Welcome to AllSports Youth Speed and Agility. Speed and agility training drills are designed to work all your leg and core muscles, as well as the tendons in your body. It is important to train at a level that is equal to your game intensity to help increase your performance and to minimize injury. Cone drills build leg strength and explosion on their one, but it is your intensity and rep scheme that will change the work load.
Details of our Programs of Distinction are noted below:
Athlete Development and Sports Performance Programs
Athlete Performance Programs are for youth age 10 and older. The Programs are designed to make your athlete stronger, faster and more powerful. Each workout consists of functionally sound movement training, strength training and conditioning with a strong focus on basic and proper technique. The workout becomes progressively more challenging as basic techniques become mastered.
• Speed – Acceleration, Deceleration, Linear and Lateral Movement Techniques, Running Mechanics, Footwork
• Explosive Power – Plyometrics, Medicine Ball, Jumping & Landing Techniques
• Strength – Functional Approach, Thorough Instruction, Focus on Upper Body, Lower Body & Core
• Conditioning – Game Ready Preparation for all Athletes.
• Flexibility and Mobility – Myofascial Release (Foam Rolling), Various Forms of Stretching, Muscle Activation
• Injury Reduction – Identify & Correct Muscular Imbalances, Balance & Stabilization
• Nutrition Education – Lessons, Tips and Advice
5 KEYS TO TRAINING YOUTH ATHLETES
Youth athletes tend to have poor posture due to the fact that they are not physically developed. You want to train your young athlete to stay tall without too much unnecessary movement. You’ll often see too much rotating of the shoulders and torso with sloped shoulders.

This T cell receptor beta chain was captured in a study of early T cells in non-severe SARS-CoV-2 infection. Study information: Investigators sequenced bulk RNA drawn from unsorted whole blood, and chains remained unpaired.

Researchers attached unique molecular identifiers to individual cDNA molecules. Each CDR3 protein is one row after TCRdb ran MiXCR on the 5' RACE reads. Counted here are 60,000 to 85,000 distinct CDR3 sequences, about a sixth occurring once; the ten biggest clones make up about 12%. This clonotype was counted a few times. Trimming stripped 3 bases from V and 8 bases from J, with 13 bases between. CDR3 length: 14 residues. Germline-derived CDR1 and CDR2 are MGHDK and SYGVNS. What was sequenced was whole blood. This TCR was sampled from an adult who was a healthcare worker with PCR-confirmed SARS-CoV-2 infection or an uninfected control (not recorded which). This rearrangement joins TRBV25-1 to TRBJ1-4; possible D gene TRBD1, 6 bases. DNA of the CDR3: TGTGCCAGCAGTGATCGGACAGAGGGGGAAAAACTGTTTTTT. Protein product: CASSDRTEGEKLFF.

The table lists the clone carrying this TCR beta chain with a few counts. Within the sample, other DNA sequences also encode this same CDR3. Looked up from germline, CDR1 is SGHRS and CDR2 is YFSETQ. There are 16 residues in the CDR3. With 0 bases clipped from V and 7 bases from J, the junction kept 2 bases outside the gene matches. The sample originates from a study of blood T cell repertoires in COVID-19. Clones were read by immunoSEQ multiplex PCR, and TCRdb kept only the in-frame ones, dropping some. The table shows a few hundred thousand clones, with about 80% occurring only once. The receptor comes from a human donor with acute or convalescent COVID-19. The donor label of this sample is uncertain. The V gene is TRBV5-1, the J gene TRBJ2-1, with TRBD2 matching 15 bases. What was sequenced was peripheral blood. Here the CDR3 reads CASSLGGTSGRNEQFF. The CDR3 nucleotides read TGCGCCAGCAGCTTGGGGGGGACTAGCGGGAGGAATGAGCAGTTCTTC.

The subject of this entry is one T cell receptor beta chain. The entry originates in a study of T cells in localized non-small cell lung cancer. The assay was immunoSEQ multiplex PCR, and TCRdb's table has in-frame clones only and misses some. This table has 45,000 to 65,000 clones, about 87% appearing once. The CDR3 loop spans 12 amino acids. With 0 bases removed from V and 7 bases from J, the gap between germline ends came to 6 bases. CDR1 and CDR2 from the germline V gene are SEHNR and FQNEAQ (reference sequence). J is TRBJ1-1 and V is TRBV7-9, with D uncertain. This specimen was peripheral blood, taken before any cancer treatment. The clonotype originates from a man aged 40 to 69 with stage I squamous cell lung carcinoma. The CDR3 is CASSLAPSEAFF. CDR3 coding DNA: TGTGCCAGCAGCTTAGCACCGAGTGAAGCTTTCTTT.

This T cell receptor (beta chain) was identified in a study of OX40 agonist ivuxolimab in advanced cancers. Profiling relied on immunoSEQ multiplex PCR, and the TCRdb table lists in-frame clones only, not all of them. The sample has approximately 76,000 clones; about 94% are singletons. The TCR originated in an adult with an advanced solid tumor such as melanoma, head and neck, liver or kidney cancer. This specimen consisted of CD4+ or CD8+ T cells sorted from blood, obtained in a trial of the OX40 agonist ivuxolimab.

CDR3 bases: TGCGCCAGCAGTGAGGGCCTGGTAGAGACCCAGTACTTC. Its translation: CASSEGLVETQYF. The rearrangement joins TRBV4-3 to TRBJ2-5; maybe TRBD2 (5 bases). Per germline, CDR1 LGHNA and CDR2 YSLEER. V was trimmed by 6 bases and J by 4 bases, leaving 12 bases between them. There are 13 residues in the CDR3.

The tendency for youth athletes is to “pound the ground” and the challenge is to train them to be light on their feet. Do this by instructing your athlete to pull their toe-up after each contact. This also puts their chin angles in a proper position.
Knee drive is a vital aspect of sprinting for any age and it is very important to teach this technique early so that your youth can build upon it. The knee will come up when the heel comes up and cycles through.
Heel recovery important because it keeps your foot contact light and brings your knee up into the proper position.
Mini hurdle training develops heel recovery as it provides an obstacle to step over.(Place 10 mini hurdles at 3 foot spacing to train at a higher speed.)
Young athletes tend to let their arms swing out of control. The most important point of proper sprinting technique in regards to the arms, is keeping a 90-degree bend at the elbows.
Additionally, it is important to keep your arms swinging at the side and not in front.
The sooner you can implement proper running techniques, the further along your youth’s athletic development will be in the training process. This will serve as a great advantage in their athletic career.